The Law Says: China lays down legal frameworks for individual data privacy, though experts warn further clarification needed
Updated 08:43, 10-Mar-2021

(Editor's note: "The Law Says" is a CGTN original series that hopes to provide a better understanding of China's Civil Code – enacted on January 1, 2021 – through the eyes of legal observers and ordinary Chinese people.)

Have your ever received spam calls or junk mail?

You might not have given those companies your contact information, but, for some reason, they just knew it. And they even have your exact address, where you work, what you've purchased, and sometimes, they even know your parent's name.

It means that your personal data has been leaked.

"I've never searched for these things, but they just popped up on the app accurately. That is very weird to me," one pedestrian told CGTN in a street interview last week.

For a time here in China, legal control measures have lagged behind the pace of technological and social development. 

Privacy defined statutorily for the first time in Civil Code

Thanks to China's newly adopted Civil Code, privacy is defined statutorily for the first time.

According to Article 1032 of the Code, privacy is defined as "the undisturbed private life of a natural person" and "his private space, private activities, and private information that he doesn't want to be known to others.”

Specifically, "the undisturbed private life" stresses one's right to life tranquility. "Can someone knock on my door every day without my permission? No, you can't just disturb me at any time. Can your ex-boyfriend or girlfriend just message you or spam-call you? Also no," Assistant Professor Zhu Wei of China University of Political Science and Law explained.

According to Zhu, a violation of privacy rights not just takes place in private areas; it can also happen in public or even online.

The duty of data collectors is also highlighted in the Civil Code. They can't process one's private information without their permission.

"Sometimes when one's act of leaking others' privacy has not reached the level to be punished under the Criminal Law, (people can) seek help from the civil laws," Vice President of Renmin University Wang Yi told Science and Technology Daily.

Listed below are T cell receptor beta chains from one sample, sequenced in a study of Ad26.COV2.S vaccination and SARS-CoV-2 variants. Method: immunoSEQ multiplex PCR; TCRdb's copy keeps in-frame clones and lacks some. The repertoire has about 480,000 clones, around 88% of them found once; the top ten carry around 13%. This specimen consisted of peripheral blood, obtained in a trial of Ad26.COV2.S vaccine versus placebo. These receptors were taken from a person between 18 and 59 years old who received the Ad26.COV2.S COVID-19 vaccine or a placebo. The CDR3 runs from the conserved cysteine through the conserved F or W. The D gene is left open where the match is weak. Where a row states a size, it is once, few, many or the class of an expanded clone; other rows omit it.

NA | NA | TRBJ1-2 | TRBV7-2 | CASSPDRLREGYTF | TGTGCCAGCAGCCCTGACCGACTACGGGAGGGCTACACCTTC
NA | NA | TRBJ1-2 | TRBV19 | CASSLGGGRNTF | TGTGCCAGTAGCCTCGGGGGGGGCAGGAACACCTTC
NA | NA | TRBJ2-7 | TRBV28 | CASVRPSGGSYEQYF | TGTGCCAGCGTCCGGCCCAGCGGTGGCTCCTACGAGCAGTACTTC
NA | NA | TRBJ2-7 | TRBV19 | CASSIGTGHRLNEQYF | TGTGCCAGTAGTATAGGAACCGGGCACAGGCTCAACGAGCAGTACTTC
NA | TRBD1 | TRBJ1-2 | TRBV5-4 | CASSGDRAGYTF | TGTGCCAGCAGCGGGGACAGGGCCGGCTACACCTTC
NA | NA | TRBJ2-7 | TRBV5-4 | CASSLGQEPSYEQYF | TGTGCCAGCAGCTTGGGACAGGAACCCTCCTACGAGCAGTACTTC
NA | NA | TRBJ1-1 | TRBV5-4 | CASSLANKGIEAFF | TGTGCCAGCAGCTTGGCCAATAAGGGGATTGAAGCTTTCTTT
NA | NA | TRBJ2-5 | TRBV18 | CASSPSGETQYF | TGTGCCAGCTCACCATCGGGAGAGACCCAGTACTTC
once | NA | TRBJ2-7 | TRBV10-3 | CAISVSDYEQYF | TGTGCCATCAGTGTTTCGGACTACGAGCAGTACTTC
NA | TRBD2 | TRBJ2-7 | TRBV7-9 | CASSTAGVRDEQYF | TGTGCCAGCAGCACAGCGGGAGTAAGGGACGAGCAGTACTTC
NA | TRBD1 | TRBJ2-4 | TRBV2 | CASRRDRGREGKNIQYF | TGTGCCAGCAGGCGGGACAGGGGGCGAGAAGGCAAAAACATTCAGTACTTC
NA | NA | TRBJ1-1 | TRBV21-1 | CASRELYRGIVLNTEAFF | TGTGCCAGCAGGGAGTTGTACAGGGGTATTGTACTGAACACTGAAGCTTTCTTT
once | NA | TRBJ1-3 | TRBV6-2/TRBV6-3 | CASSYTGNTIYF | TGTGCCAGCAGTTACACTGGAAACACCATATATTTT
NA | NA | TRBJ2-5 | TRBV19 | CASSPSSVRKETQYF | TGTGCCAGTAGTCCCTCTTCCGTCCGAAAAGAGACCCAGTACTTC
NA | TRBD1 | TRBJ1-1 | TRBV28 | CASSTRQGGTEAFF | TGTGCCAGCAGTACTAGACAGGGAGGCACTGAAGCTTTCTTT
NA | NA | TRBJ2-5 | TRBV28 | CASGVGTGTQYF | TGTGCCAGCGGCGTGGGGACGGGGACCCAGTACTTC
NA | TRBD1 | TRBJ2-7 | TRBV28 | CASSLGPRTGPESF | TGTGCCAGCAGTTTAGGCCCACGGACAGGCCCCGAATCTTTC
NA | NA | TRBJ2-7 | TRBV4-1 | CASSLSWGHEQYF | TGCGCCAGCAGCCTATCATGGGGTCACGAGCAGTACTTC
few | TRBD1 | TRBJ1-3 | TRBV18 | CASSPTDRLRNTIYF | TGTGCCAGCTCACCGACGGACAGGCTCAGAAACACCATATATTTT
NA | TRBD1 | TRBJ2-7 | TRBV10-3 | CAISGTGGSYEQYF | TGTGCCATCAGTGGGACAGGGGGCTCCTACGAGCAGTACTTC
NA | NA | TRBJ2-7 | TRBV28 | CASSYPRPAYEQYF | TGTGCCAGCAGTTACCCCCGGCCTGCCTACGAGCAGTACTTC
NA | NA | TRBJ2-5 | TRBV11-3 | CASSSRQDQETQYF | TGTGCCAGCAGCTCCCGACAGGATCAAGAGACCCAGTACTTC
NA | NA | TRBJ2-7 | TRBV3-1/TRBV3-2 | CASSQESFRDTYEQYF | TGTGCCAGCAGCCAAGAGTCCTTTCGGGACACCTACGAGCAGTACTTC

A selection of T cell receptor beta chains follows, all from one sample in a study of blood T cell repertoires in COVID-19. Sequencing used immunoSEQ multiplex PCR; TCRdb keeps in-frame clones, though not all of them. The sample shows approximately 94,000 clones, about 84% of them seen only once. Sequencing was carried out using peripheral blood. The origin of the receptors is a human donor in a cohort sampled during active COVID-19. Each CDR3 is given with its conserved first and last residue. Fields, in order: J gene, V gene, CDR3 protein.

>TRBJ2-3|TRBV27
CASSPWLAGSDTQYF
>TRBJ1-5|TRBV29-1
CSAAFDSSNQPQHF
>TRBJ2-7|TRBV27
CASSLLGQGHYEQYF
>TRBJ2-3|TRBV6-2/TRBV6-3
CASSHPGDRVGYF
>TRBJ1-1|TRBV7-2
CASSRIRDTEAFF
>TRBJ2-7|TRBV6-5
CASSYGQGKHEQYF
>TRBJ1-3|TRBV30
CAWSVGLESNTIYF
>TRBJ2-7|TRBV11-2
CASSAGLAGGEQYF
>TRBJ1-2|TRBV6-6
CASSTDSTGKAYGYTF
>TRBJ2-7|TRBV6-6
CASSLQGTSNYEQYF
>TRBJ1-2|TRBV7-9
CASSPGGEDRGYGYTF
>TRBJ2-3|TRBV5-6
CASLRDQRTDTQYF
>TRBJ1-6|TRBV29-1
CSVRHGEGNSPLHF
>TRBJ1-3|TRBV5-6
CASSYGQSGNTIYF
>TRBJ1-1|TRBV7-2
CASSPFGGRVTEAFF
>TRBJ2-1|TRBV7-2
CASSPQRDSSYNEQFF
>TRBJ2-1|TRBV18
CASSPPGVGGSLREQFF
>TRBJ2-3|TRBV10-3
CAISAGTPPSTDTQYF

Experts warn further clarifications needed

As more and more people go digital, the Civil Code has made a first major step for the Chinese' privacy rights. But experts are warning that further explanation is needed for clarification, for example, what exactly constitutes private information?

"The Civil Code was put together by the Civil Law Department of the Legislative Affairs Commission (of the Standing Committee of the National People's Congress) while the Personal Information Protection Law was put together by the Economic Law Department. And the judicial interpretation is conducted by the Supreme People's Court. So, they are all within different systems," Zhu said. "In the future, we will need to address whether we should integrate those laws, whether it's civil law-related or administrative law-related."

"Otherwise, legal scholars are confused now. If we are talking about sensitive information, what sensitive information under which law are we talking about?" he explained.

Still, Zhu believes it takes time to go into further details. "There must be a gradual process," he said.

According to a work report by China's top legislature released on Monday, Beijing will formulate a personal information protection law in 2021, and that, according to Zhu, will help clarify the legislation.

Scriptwriter: Li Zhao

Reporters: Wu Chutian, Wang Xiaoxiao

Camerawoman: Huang Yichang

Video editor: Zhao Yuxiang

Cover photo designer: Gao Hongmei

Chief editor: Lin Dongwei

Producer: Chen Ran

Executive producer: Si Nan

Supervisor: Zhang Shilei

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